- “Organic” meats usually mean they were raised in a CAFO. And while they may not have been fed conventional or GMO feed, they were not raised in their most natural surroundings, as in, as in their natural pastures or in their species specific environment. Having said, if grass fed or pastured meats are not available, organic meats would be preferred over conventional meats.
- “Natural” is an unregulated and popular marketing term in the food industry. Do not rely on this label to make you think it’s healthy. Even natural ingredients can be unhealthy and toxic if not used properly. All living animals are natural but it does not mean, they are safe or healthy to consume.
- “Vegetarian fed” typically means that the animal was given soy/corn/grain- almost all of which is GMO and is not a natural diet for the animals. Most animals we eat are omnivore and should not be fed vegetables or grains only. Don’t let this label fool you, thinking, this is healthy.
- NO HORMONES (pork or poultry): “Hormones are not allowed in raising hogs or poultry. Therefore, the claim “no hormones added” cannot be used on the labels of pork or poultry unless it is followed by a statement that says “Federal regulations prohibit the use of hormones.” ~ USDA
- NO ANTIBIOTICS (red meat and poultry): “The terms “no antibiotics added” may be used on labels for meat or poultry products if sufficient documentation is provided by the producer to the Agency demonstrating that the animals were raised without antibiotics.” ~ USAD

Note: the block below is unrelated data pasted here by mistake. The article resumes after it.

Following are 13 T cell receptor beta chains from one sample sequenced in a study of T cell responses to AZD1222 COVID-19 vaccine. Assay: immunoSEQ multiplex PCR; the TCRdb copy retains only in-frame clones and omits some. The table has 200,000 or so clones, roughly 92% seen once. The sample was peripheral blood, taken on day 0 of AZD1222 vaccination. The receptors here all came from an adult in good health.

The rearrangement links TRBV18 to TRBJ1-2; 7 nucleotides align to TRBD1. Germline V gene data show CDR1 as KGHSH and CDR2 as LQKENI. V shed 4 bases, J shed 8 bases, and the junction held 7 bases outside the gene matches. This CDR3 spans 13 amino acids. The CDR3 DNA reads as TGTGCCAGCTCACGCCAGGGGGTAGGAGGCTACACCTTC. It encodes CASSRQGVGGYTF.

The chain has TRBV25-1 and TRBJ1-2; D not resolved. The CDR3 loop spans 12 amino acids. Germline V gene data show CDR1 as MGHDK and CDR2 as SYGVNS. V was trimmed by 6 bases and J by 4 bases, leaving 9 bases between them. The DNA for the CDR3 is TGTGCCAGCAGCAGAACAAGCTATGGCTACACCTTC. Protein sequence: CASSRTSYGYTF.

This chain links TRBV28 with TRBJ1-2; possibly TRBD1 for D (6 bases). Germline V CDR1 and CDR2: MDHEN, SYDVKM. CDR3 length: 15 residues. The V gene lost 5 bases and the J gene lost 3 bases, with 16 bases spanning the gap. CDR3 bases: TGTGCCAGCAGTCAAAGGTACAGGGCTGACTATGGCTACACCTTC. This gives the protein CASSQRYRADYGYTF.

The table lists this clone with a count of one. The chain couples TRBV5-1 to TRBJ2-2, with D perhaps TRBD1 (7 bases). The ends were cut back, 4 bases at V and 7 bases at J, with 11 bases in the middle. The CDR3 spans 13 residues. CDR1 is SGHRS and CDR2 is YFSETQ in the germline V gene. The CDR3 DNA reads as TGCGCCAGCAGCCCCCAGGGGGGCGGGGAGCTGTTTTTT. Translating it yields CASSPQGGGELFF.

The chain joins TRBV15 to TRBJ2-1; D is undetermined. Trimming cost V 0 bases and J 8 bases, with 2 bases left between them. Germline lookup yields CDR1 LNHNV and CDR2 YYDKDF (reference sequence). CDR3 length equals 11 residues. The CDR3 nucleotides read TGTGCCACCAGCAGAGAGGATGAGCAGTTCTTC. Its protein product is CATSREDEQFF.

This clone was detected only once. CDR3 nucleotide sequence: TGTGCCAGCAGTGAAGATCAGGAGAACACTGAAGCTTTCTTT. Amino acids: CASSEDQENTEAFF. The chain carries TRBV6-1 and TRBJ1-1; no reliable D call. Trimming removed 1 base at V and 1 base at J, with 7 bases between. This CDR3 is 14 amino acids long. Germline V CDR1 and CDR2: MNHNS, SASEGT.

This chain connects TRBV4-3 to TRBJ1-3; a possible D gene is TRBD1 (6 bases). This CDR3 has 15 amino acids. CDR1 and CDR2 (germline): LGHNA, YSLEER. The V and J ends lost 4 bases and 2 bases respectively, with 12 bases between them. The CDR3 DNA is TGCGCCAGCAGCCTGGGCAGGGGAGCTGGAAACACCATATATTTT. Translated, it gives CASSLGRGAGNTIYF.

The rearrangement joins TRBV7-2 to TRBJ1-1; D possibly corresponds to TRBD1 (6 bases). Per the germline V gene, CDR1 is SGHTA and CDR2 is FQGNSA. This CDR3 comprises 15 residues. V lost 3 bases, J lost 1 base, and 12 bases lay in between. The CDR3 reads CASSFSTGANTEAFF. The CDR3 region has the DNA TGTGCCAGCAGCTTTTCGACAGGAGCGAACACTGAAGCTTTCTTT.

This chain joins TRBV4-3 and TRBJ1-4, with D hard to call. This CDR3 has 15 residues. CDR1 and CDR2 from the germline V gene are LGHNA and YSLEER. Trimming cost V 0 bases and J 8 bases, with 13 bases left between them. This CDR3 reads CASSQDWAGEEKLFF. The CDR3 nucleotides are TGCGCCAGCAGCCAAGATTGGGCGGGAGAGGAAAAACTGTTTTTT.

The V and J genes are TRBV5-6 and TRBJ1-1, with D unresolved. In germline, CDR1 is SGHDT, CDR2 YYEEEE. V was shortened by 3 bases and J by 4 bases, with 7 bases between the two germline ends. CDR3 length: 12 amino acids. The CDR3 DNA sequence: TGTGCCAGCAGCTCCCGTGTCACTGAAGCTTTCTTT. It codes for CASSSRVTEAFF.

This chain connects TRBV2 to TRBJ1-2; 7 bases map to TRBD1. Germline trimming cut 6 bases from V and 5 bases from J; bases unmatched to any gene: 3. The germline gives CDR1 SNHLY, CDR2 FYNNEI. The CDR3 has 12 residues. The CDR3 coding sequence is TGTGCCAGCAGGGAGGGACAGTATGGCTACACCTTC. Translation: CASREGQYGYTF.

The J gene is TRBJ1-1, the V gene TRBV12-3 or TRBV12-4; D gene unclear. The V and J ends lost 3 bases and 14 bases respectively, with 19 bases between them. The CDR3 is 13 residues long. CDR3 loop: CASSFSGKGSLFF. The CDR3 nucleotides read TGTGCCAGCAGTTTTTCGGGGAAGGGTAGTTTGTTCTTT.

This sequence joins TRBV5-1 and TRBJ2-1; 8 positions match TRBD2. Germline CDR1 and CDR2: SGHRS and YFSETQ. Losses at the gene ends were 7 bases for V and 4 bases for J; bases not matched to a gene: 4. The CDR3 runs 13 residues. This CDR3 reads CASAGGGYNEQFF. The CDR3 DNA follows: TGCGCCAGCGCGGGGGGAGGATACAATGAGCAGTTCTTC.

- Concentrated Animal Feeding Operation (CAFO) or factory raised meats. Almost ALL supermarket meats are from CAFO. They should be avoided. They have been injected with growth hormones, pumped with antibiotics. The meat lack in vitamins and minerals from being raised in unnatural environments for animals and were fed a poor diet for their natural survival.
- Cheap meats are not nutritionally dense. They are probably raised in CAFO and the chances are, they’ve been inhumanely slaughtered. If you have to buy meat, even a few times a month, buy quality meat that are ethically sourced as mentioned above.
- Odorous meats. Some supermarkets have been cited for selling re-packaged expired meats. Check the packaging carefully for freshness, although, you can’t go by red colored meats since they could have been artificially colored to make it look fresh.
- Buy whole poultry, skin-on, bone-in, rather than boneless, skinless breasts or thighs. Or any meats, for that matter. They are cheaper and more nutritious to cook nose to tail, not to mention sustainable
- Avoid burning or charring meats for safer cooking. You don’t want carcinogens that come from eating burnt meat.
- Cured meats have been found to be carcinogenic so make sure bacon, deli meats and sausages were prepared without nitrates or nitrites or “uncured”. If you want more info about red meat causing cancer, eat more vegetables with your meat. Vegetables will act as detoxifier and antioxidant.
- Don’t forget organ meats or offal from healthy animals for they are extremely nutrient-dense. Grass-fed beef liver is nutritionally dense. Try incorporating it into other meats like hamburger or meatloaf or meatballs.
For meat recipes, check here.